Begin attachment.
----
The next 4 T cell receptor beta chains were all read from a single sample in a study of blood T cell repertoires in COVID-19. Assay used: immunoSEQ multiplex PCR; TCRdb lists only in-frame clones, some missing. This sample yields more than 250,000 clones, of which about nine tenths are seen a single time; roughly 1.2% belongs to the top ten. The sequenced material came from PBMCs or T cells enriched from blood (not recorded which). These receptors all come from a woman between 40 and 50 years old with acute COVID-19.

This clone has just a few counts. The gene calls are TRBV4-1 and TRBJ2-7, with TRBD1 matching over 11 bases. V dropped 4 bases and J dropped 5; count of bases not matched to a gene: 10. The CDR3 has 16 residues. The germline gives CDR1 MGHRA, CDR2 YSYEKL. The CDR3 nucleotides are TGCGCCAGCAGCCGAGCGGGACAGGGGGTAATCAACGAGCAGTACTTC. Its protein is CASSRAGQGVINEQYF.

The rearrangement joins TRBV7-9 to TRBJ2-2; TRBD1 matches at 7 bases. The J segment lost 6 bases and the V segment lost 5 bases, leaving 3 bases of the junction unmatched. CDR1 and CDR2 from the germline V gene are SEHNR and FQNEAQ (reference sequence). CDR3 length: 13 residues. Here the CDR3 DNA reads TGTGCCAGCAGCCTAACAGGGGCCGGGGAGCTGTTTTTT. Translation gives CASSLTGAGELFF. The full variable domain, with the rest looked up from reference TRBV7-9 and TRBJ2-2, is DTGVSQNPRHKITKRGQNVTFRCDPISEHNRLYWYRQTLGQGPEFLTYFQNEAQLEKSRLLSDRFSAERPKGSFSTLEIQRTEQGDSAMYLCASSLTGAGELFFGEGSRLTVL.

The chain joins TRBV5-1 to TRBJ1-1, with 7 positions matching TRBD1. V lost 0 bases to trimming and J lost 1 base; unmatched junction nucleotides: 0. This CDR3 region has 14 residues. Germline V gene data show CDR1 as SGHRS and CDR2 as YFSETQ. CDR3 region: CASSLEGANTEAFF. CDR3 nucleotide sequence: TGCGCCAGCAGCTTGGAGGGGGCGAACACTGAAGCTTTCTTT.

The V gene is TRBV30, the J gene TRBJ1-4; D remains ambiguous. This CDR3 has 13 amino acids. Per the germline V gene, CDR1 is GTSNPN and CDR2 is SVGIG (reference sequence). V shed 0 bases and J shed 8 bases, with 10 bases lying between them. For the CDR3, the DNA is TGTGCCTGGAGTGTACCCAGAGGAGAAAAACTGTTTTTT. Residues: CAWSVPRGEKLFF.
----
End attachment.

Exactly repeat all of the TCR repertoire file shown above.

The next 4 T cell receptor beta chains were all read from a single sample in a study of blood T cell repertoires in COVID-19. Assay used: immunoSEQ multiplex PCR; TCRdb lists only in-frame clones, some missing. This sample yields more than 250,000 clones, of which about nine tenths are seen a single time; roughly 1.2% belongs to the top ten. The sequenced material came from PBMCs or T cells enriched from blood (not recorded which). These receptors all come from a woman between 40 and 50 years old with acute COVID-19.

This clone has just a few counts. The gene calls are TRBV4-1 and TRBJ2-7, with TRBD1 matching over 11 bases. V dropped 4 bases and J dropped 5; count of bases not matched to a gene: 10. The CDR3 has 16 residues. The germline gives CDR1 MGHRA, CDR2 YSYEKL. The CDR3 nucleotides are TGCGCCAGCAGCCGAGCGGGACAGGGGGTAATCAACGAGCAGTACTTC. Its protein is CASSRAGQGVINEQYF.

The rearrangement joins TRBV7-9 to TRBJ2-2; TRBD1 matches at 7 bases. The J segment lost 6 bases and the V segment lost 5 bases, leaving 3 bases of the junction unmatched. CDR1 and CDR2 from the germline V gene are SEHNR and FQNEAQ (reference sequence). CDR3 length: 13 residues. Here the CDR3 DNA reads TGTGCCAGCAGCCTAACAGGGGCCGGGGAGCTGTTTTTT. Translation gives CASSLTGAGELFF. The full variable domain, with the rest looked up from reference TRBV7-9 and TRBJ2-2, is DTGVSQNPRHKITKRGQNVTFRCDPISEHNRLYWYRQTLGQGPEFLTYFQNEAQLEKSRLLSDRFSAERPKGSFSTLEIQRTEQGDSAMYLCASSLTGAGELFFGEGSRLTVL.

The chain joins TRBV5-1 to TRBJ1-1, with 7 positions matching TRBD1. V lost 0 bases to trimming and J lost 1 base; unmatched junction nucleotides: 0. This CDR3 region has 14 residues. Germline V gene data show CDR1 as SGHRS and CDR2 as YFSETQ. CDR3 region: CASSLEGANTEAFF. CDR3 nucleotide sequence: TGCGCCAGCAGCTTGGAGGGGGCGAACACTGAAGCTTTCTTT.

The V gene is TRBV30, the J gene TRBJ1-4; D remains ambiguous. This CDR3 has 13 amino acids. Per the germline V gene, CDR1 is GTSNPN and CDR2 is SVGIG (reference sequence). V shed 0 bases and J shed 8 bases, with 10 bases lying between them. For the CDR3, the DNA is TGTGCCTGGAGTGTACCCAGAGGAGAAAAACTGTTTTTT. Residues: CAWSVPRGEKLFF.